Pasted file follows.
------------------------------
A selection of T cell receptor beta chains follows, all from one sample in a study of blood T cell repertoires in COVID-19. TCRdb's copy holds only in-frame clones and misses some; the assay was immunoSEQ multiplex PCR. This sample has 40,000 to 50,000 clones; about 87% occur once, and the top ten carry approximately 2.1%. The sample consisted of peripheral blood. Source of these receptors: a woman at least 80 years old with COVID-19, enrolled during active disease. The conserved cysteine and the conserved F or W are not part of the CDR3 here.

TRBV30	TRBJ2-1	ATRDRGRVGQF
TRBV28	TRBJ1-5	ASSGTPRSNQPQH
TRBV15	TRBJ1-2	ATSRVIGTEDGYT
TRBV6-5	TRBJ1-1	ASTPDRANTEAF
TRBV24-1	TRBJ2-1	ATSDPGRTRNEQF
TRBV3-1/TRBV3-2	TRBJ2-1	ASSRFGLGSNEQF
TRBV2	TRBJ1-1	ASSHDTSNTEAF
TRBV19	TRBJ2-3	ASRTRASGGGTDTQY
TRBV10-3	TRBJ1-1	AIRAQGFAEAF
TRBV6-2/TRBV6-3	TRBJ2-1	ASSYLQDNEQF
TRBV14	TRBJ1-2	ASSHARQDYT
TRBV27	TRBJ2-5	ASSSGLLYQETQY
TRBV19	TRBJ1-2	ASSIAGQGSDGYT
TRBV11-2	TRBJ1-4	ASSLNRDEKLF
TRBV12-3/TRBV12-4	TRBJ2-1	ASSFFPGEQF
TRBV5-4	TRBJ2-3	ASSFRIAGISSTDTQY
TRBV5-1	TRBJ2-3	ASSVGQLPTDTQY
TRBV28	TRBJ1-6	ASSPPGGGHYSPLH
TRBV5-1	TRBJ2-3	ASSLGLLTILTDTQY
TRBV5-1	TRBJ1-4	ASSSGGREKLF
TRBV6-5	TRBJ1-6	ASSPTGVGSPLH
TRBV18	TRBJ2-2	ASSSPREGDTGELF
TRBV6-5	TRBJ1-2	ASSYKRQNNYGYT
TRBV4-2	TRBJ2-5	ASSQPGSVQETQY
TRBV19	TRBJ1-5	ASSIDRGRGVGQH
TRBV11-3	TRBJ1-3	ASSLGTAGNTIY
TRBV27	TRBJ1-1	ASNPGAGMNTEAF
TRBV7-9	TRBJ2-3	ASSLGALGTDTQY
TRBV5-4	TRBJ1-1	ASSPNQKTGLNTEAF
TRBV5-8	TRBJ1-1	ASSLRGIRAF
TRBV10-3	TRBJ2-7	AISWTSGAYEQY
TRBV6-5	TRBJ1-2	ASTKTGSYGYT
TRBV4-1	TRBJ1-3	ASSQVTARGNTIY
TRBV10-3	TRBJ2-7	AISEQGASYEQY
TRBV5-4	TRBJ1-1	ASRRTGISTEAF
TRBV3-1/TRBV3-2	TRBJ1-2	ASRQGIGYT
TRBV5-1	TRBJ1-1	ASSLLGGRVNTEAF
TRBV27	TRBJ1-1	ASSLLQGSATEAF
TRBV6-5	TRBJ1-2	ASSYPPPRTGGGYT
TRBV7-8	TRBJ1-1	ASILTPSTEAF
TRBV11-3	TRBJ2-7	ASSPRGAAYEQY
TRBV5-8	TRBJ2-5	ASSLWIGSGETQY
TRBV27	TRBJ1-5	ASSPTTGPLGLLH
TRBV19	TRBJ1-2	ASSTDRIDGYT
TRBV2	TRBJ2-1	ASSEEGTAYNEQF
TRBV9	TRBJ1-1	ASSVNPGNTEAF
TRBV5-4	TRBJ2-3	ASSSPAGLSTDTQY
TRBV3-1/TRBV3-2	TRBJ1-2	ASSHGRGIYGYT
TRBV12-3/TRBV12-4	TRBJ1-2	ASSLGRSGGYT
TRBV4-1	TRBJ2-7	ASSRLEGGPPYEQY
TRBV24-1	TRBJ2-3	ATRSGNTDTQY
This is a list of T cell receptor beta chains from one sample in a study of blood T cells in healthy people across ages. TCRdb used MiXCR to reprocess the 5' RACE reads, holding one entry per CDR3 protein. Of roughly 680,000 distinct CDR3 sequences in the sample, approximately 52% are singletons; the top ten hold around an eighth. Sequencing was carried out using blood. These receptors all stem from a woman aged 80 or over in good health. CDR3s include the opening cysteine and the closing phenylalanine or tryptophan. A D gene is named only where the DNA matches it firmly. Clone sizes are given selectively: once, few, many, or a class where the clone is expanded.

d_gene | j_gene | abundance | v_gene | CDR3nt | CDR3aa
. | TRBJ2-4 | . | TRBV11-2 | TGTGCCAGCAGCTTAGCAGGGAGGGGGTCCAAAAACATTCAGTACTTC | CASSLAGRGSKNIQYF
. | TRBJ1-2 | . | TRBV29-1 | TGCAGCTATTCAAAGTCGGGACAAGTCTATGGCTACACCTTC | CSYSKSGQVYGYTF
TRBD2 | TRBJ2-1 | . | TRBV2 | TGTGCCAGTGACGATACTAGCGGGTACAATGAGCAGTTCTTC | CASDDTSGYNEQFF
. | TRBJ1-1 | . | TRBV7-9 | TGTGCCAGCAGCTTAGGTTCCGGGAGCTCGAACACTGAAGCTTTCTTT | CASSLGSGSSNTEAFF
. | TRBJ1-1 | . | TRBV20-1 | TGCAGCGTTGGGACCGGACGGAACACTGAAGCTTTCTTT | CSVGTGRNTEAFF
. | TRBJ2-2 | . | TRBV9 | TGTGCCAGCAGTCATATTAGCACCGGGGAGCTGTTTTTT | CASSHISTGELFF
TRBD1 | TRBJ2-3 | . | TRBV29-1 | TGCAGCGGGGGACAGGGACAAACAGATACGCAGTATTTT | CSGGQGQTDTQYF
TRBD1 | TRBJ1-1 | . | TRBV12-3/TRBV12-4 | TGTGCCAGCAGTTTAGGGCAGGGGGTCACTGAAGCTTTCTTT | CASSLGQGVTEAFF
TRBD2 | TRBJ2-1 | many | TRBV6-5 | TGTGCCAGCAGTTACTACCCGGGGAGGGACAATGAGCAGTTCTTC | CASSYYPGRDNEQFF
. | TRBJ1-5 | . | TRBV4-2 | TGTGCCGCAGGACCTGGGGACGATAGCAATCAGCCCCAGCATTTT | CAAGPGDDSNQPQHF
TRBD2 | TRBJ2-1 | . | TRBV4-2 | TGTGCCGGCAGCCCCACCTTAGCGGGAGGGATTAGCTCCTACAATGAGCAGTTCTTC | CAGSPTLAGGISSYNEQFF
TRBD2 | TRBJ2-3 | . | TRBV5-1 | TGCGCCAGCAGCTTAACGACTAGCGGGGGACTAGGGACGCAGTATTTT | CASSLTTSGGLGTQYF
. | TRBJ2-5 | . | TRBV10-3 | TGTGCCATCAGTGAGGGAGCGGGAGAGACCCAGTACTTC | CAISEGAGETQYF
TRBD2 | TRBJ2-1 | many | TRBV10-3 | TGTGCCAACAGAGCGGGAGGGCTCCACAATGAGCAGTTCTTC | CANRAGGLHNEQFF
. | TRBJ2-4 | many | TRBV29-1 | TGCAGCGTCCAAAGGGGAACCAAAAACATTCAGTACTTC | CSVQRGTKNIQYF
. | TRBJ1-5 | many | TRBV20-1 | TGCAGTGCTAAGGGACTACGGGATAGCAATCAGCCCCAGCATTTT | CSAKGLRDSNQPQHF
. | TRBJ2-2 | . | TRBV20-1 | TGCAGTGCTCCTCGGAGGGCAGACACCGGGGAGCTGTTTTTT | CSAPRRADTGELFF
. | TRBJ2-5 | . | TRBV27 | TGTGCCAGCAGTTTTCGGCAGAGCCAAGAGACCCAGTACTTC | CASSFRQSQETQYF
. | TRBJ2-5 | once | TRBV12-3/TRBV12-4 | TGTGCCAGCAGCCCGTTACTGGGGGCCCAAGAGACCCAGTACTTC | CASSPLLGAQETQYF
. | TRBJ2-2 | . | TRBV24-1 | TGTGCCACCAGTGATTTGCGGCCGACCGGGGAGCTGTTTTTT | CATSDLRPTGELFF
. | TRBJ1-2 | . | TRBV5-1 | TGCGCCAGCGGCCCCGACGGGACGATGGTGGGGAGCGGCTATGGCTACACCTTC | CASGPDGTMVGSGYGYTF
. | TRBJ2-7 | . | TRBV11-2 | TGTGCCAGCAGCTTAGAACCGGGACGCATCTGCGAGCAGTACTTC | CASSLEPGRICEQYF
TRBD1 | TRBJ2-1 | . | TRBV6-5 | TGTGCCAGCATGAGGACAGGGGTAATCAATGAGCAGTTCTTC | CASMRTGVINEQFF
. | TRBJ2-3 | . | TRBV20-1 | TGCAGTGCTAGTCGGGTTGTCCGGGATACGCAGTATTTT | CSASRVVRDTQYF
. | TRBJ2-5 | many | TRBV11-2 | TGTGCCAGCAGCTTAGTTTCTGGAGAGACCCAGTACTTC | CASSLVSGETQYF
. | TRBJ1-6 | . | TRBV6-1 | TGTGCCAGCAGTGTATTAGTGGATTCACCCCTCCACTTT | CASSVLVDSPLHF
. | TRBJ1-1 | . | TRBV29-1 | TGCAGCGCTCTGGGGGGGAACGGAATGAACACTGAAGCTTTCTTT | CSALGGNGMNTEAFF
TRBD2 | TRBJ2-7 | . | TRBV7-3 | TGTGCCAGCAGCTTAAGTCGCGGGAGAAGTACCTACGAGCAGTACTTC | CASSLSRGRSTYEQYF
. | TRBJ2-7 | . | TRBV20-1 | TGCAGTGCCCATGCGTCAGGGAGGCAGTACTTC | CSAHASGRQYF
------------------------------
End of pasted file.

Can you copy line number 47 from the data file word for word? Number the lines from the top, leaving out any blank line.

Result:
TRBV9	TRBJ1-1	ASSVNPGNTEAF